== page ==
"Land of Zebulun, land of Naphtali, on the road by the sea, across the Jordan, Galilee of the Gentiles— the people who sat in darkness have seen a great light, and for those who sat in the region and shadow of death light has dawned." (Matthew 4:15-16 NRSV)
The modern celebration of Christmas owes quite a bit to Charles Dicken’s short novel: A Christmas Carol. Everyone’s familiar with the iconic tale of Ebenezer Scrooge, the grumpy miser, who undergoes a change of heart and is reborn on Christmas day. But also important is the unsung hero of the story: Bob Cratchit. If you think about it, Bob has plenty of reasons to be depressed and discouraged. He has to work on Christmas Eve, and barely gets Christmas Day off. He scrapes out a living, and can’t even afford a decent meal for his family on Christmas Day. He has six kids, and they aren’t going to have many, if any, presents to open on Christmas morning. One of his children, Tiny Tim, has serious and expensive health issues (with no health insurance) and the child may not live much longer. And Bob works for one of the worst bosses ever, in a stressful and cold job, where he’s undervalued and over worked. Bob has an amazingly bad life, and yet, with all these reasons to be depressed and discouraged, Christmas still blesses and enriches his life.
Christmas is for the Bob Cratchet’s of the world: people who are having a difficult time with life. As Matthew puts it, quoting Isaiah 9:2: the people who sat in darkness have seen a great light, and for those who sat in the region and shadow of death light has dawned. Christmas is for people sitting in darkness; people living in the region of death. In Matthew’s day, these words were spoken to a demoralized nation living under the cruel and oppressive rule of Rome. These people “who sat in darkness” are the kind of people we sometimes refer to as being “down in the dumps.” And the hopeful words in Matthew reminded them, and us, that the birth of Jesus is especially for these hurting folk.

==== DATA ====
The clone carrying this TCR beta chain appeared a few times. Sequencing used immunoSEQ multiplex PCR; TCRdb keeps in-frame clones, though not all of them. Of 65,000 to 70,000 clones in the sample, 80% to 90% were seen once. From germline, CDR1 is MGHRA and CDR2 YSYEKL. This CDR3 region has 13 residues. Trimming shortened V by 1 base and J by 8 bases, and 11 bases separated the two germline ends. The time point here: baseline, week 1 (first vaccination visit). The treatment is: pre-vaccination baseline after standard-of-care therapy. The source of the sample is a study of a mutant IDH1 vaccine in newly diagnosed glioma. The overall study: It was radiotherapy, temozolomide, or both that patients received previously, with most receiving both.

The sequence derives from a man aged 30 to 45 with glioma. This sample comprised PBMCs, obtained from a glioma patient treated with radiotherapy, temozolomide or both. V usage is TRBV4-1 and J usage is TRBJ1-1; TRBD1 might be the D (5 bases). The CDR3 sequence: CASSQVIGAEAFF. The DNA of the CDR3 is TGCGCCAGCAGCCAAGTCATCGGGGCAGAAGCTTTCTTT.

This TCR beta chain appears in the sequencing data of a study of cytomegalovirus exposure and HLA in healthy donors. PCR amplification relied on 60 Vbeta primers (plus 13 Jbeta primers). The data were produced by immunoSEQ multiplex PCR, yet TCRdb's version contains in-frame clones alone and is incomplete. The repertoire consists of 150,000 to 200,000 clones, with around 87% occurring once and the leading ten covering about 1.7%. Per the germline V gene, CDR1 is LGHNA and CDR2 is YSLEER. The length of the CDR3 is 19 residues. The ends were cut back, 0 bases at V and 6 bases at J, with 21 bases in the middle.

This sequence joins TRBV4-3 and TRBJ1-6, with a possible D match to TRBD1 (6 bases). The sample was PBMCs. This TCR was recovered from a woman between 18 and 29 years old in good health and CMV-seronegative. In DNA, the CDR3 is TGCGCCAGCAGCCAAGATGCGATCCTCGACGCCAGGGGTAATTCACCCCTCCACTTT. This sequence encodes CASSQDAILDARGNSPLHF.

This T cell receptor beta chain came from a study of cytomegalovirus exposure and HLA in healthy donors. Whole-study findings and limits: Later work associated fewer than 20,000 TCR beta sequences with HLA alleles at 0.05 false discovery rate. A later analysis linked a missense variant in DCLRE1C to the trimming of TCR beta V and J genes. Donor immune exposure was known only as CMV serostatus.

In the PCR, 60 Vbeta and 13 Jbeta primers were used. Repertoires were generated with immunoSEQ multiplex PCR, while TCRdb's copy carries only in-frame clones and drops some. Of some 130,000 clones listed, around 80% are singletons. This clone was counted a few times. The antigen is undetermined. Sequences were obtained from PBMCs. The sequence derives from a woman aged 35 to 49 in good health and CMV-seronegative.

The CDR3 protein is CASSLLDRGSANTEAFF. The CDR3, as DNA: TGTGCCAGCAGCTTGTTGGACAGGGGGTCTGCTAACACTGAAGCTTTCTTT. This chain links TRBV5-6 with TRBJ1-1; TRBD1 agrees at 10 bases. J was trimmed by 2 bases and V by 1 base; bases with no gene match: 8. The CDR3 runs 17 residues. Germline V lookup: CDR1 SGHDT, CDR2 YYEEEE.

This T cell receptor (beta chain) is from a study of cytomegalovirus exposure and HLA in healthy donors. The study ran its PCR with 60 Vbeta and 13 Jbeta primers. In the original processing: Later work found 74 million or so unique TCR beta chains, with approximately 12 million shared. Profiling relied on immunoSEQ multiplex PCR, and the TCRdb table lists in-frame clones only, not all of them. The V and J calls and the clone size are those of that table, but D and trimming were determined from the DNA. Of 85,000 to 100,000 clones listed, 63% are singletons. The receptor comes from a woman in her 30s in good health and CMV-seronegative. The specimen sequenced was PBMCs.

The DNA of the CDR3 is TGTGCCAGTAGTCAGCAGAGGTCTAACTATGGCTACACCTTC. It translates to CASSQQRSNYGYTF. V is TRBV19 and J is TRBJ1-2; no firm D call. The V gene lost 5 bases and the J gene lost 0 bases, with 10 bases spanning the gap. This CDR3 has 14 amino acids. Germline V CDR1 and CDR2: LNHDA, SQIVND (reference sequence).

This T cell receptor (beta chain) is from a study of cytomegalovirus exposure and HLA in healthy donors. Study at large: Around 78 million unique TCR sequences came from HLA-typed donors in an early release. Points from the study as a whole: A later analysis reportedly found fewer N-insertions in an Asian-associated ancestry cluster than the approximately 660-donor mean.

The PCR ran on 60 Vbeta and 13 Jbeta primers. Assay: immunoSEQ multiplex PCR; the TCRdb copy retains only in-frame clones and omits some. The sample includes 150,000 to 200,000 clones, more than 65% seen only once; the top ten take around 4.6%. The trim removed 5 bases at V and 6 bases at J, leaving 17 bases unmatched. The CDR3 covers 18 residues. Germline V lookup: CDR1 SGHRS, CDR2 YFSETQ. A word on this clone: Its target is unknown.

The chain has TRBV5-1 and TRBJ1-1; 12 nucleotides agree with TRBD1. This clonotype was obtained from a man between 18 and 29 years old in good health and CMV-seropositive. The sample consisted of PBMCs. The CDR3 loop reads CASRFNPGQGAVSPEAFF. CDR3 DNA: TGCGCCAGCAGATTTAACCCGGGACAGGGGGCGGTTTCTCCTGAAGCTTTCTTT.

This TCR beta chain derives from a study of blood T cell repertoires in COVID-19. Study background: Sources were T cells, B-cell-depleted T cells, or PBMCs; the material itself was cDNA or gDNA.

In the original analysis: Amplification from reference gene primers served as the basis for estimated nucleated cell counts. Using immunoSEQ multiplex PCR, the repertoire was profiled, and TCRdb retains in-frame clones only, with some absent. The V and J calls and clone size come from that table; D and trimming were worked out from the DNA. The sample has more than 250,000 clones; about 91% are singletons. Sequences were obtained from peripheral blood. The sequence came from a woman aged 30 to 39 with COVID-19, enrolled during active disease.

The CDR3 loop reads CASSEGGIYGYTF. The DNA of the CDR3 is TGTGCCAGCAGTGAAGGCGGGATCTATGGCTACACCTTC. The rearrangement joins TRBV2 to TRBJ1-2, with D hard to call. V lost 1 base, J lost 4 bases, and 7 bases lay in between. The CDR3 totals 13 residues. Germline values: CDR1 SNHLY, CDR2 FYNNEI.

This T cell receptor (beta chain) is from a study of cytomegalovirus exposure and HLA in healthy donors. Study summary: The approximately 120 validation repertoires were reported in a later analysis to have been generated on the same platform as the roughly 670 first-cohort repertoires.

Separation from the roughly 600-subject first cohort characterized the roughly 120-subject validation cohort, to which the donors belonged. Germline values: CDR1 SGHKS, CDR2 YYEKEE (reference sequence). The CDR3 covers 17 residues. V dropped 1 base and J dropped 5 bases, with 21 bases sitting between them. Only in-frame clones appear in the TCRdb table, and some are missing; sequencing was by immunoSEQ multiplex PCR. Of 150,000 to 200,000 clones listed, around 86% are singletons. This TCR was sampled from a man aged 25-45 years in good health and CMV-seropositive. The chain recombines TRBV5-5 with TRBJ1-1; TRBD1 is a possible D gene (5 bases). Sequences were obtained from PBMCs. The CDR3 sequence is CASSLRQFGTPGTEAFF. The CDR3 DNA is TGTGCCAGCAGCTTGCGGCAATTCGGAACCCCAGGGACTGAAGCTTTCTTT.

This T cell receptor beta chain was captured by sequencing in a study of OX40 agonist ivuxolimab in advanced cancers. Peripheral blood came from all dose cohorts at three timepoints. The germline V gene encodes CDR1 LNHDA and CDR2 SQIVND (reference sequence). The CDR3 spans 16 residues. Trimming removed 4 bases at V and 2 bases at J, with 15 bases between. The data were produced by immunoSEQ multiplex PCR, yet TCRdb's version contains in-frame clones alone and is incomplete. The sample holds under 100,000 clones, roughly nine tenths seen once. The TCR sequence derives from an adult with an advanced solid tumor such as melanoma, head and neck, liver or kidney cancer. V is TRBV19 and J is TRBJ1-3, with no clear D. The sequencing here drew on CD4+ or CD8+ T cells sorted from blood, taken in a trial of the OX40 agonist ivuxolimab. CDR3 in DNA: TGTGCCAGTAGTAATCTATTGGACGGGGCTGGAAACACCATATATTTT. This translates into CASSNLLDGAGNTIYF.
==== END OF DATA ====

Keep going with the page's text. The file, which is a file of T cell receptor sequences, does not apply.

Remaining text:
Jesus comes to those having a rough time. He is a light shining for those who grieve the death of a loved one, those struggling to make ends meet, those who are sick, those who battle anxiety and depression. Jesus comes for the people who have the cards stacked against them, those who are on the outside, rejected and abandoned. Christmas is primarily for people who are anything but “successful” by the world’s standards.
Ironically, the people for whom the gift of Jesus was most given are often the people who have the roughest time with the Christmas season. Many people experience this time of year as an annoying and distressing distraction. So I think it’s time for the dump-dwellers of the world to unite and reclaim the holiday! Don’t let the happy plastic people hijack your Christmas, or define its meaning for you.
If you’re sad and depressed, if you’re anxious and hurting, if you’re having a rough time, Christmas is your holiday! Go ahead and claim it.
Of course, there is still darkness in the world, and many continue to live in the shadow of death. Christmas doesn’t make the problems disappear. But it does remind us that we don’t live in total despair. There is a light shining. The light is in Jesus. And this light brings us hope and grace so we can rise above the problems and pain of life. The light shines, even down in the dumps, and it’s there that we can best see it beauty.
So “Merry Christmas” to those sitting in darkness. Christmas is for all of us, but it’s especially for you.